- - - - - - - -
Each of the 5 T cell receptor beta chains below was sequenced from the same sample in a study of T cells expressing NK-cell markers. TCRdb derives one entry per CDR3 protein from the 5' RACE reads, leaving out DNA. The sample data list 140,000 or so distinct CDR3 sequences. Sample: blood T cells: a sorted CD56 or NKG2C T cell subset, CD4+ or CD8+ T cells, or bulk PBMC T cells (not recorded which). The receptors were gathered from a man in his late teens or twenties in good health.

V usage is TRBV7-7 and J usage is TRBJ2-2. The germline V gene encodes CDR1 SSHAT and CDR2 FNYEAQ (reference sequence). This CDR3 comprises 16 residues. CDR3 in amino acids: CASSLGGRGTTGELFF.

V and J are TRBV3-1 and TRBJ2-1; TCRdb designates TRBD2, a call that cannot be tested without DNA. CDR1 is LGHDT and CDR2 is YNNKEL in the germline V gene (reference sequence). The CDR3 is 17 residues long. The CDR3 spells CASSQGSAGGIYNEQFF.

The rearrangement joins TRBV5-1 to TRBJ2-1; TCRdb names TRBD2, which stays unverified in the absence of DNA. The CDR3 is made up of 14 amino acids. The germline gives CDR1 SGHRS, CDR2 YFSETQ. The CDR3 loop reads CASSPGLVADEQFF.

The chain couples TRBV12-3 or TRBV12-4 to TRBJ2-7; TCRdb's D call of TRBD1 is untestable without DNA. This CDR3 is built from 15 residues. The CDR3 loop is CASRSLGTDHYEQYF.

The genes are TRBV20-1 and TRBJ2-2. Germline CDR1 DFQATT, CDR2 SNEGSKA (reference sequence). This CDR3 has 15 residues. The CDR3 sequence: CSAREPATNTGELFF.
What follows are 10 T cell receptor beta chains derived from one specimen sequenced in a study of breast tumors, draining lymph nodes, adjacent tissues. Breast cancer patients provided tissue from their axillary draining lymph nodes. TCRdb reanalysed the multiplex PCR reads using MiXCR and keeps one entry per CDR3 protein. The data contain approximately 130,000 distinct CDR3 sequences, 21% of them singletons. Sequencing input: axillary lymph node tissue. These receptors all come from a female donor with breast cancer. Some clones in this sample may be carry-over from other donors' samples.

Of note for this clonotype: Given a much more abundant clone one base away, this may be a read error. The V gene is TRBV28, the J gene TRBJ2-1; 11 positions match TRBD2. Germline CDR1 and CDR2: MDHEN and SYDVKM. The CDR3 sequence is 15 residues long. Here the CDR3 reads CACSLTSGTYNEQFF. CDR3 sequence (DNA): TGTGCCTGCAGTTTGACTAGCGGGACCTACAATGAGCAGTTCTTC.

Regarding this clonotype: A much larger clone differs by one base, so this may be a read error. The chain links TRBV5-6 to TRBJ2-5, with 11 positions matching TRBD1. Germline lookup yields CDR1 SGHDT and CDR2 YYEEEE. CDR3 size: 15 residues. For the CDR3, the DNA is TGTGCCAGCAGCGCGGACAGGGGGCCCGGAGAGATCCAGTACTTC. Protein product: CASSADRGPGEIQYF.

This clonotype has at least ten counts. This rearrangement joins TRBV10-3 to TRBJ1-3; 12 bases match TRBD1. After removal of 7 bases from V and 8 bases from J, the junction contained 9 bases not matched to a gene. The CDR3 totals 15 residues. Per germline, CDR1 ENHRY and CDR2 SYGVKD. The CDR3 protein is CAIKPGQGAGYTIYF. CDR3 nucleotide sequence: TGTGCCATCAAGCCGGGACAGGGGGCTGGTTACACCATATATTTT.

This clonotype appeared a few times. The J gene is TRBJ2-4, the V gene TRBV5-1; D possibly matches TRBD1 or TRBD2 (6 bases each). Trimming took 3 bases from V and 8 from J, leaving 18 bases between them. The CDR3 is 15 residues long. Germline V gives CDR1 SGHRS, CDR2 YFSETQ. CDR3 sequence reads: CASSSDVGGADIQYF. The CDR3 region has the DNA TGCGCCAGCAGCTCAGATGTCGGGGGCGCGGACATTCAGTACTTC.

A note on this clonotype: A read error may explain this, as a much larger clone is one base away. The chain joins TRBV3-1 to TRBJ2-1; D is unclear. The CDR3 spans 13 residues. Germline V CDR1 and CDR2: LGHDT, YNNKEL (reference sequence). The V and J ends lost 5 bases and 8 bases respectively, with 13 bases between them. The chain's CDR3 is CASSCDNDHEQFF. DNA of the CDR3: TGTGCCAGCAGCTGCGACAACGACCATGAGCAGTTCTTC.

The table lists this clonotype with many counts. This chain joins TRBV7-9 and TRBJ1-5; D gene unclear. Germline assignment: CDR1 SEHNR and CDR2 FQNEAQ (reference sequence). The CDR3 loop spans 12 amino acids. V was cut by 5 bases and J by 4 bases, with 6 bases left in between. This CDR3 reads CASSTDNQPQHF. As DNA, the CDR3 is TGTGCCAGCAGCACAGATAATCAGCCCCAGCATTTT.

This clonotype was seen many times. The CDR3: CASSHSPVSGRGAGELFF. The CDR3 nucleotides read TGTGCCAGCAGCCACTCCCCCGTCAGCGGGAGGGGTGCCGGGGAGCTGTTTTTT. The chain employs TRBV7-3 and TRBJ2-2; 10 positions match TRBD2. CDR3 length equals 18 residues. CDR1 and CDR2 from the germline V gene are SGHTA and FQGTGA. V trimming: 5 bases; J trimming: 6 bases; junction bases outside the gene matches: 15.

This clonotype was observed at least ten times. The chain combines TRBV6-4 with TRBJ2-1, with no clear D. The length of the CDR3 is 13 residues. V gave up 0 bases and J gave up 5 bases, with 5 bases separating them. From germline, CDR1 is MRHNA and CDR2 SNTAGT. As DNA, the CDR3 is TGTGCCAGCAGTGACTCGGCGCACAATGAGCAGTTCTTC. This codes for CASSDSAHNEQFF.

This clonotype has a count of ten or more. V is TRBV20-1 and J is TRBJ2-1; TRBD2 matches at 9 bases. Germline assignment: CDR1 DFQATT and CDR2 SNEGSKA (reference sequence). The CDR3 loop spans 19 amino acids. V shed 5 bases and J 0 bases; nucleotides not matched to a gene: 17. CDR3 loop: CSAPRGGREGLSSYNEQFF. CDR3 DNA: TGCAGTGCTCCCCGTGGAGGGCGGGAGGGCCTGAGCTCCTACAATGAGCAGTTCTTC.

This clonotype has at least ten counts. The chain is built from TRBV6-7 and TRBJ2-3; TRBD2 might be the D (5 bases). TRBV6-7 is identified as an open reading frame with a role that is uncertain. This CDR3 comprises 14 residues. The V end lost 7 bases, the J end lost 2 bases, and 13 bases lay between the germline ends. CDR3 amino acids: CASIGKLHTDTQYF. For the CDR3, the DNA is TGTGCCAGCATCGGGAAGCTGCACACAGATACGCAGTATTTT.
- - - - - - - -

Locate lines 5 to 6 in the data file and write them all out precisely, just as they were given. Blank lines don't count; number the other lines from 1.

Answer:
The chain couples TRBV12-3 or TRBV12-4 to TRBJ2-7; TCRdb's D call of TRBD1 is untestable without DNA. This CDR3 is built from 15 residues. The CDR3 loop is CASRSLGTDHYEQYF.

The genes are TRBV20-1 and TRBJ2-2. Germline CDR1 DFQATT, CDR2 SNEGSKA (reference sequence). This CDR3 has 15 residues. The CDR3 sequence: CSAREPATNTGELFF.